The Biomedical Application of Conducting Polymers for the Electrochemical Detection of Diseases
Conducting polymers possess electroactive properties in the presence of an electric field. They have potential applications in alternative energy, sensors, display technologies, and biomedicine. In combination with biorecognition molecules like DNA aptamers or antibodies, conducting polymers can be used as biosensing devices for the detection and monitoring of illnesses. The major advantage they provide is in the potential to function as portable, rapid, inexpensive biosensors when compared to what is currently available. In this work, an electrochemical biosensor for the detection of the small molecule adenosine and two cancer-associated mucin 1 polypeptides was developed utilizing a conductive copolymer a transducing agent. First, a method was developed to modify the surface of indium tin oxide slides to enable robust copolymer deposition. The poly(3,4-ethylene dioxythiophene) (PEDOT) and poly(2,2'-(3,4-dihydro-2H-thieno[3,4-b][1,4]dioxepine-3,3-diyl)diacetic acid (PProDOT-(COOH)2) copolymer was electrochemically grown on the surface of the modified slides. This copolymer was used to covalently attach target-specific aptamers to the biosensing platform to provide the system with target selectivity. The electroactivity of the conducting polymer before and after aptamer attachment, in polar and aqueous electrolyte solutions, was studied. The attachment of the aptamers to the conducting polymer was confirmed with fluorescence microscopy and cyclic voltammetry. The fabricated aptamer-based sensors were then used for the electrochemical detection of adenosine and two mucin 1 polypeptides (short peptide: (APDTRPAPG, long peptide: PDTRPAPGSTAPPAHGVTSA), respectively, and the performance of each sensor was characterized The adenosine aptasensor had a limit of detection of 2.33 nM and a linear range of 9.6 nM to 600 μM, while the mucin 1 aptasensor had a limit of detection of 5.92 fg/mL for the short mucin 1 peptide and 92.14 pg/mL for the long mucin 1 peptide. The mucin 1 aptasensor had a linear range of 62.5 pg/mL to 6.25 μg/mL for the short mucin 1 peptide and 625 pg/mL to 12.5 μg/mL for the long mucin 1 peptide. Both adenosine and mucin aptasensors showed good selectivity against competing interfering agents and specificity relative to scrambled oligonucleotide stands. In addition, both sensors showed stability for 0 to 6 days when stored in 0.1 M phosphate buffered saline.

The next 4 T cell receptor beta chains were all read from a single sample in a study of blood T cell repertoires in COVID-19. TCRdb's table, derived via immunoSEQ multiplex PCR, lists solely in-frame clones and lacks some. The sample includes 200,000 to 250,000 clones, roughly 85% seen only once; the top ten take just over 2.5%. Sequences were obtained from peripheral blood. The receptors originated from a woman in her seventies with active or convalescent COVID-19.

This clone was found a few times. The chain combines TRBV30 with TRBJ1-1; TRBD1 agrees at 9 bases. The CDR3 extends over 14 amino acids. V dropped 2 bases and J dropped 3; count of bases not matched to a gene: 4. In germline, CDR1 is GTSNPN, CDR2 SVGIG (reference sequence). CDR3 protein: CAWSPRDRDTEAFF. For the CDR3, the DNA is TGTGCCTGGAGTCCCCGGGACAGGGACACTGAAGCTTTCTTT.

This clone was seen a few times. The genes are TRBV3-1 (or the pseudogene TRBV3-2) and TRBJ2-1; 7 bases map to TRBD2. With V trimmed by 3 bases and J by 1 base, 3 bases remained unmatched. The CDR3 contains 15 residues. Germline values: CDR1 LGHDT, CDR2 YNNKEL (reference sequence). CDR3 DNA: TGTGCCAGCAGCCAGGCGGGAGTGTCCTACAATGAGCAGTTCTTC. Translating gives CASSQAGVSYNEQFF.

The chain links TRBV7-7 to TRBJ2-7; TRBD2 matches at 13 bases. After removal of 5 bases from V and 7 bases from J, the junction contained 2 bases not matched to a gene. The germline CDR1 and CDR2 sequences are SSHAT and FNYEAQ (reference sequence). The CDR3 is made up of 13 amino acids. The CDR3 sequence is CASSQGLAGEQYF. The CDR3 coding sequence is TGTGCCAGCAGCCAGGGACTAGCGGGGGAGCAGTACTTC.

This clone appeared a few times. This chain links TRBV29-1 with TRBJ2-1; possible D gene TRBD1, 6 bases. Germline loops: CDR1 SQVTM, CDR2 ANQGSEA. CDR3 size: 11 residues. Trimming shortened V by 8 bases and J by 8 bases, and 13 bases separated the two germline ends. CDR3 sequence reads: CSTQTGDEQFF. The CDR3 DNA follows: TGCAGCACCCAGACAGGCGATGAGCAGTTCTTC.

conducting polymers, aptamers
Runsewe, D. (2021). The biomedical application of conducting polymers for the electrochemical detection of diseases (Unpublished dissertation). Texas State University, San Marcos, Texas.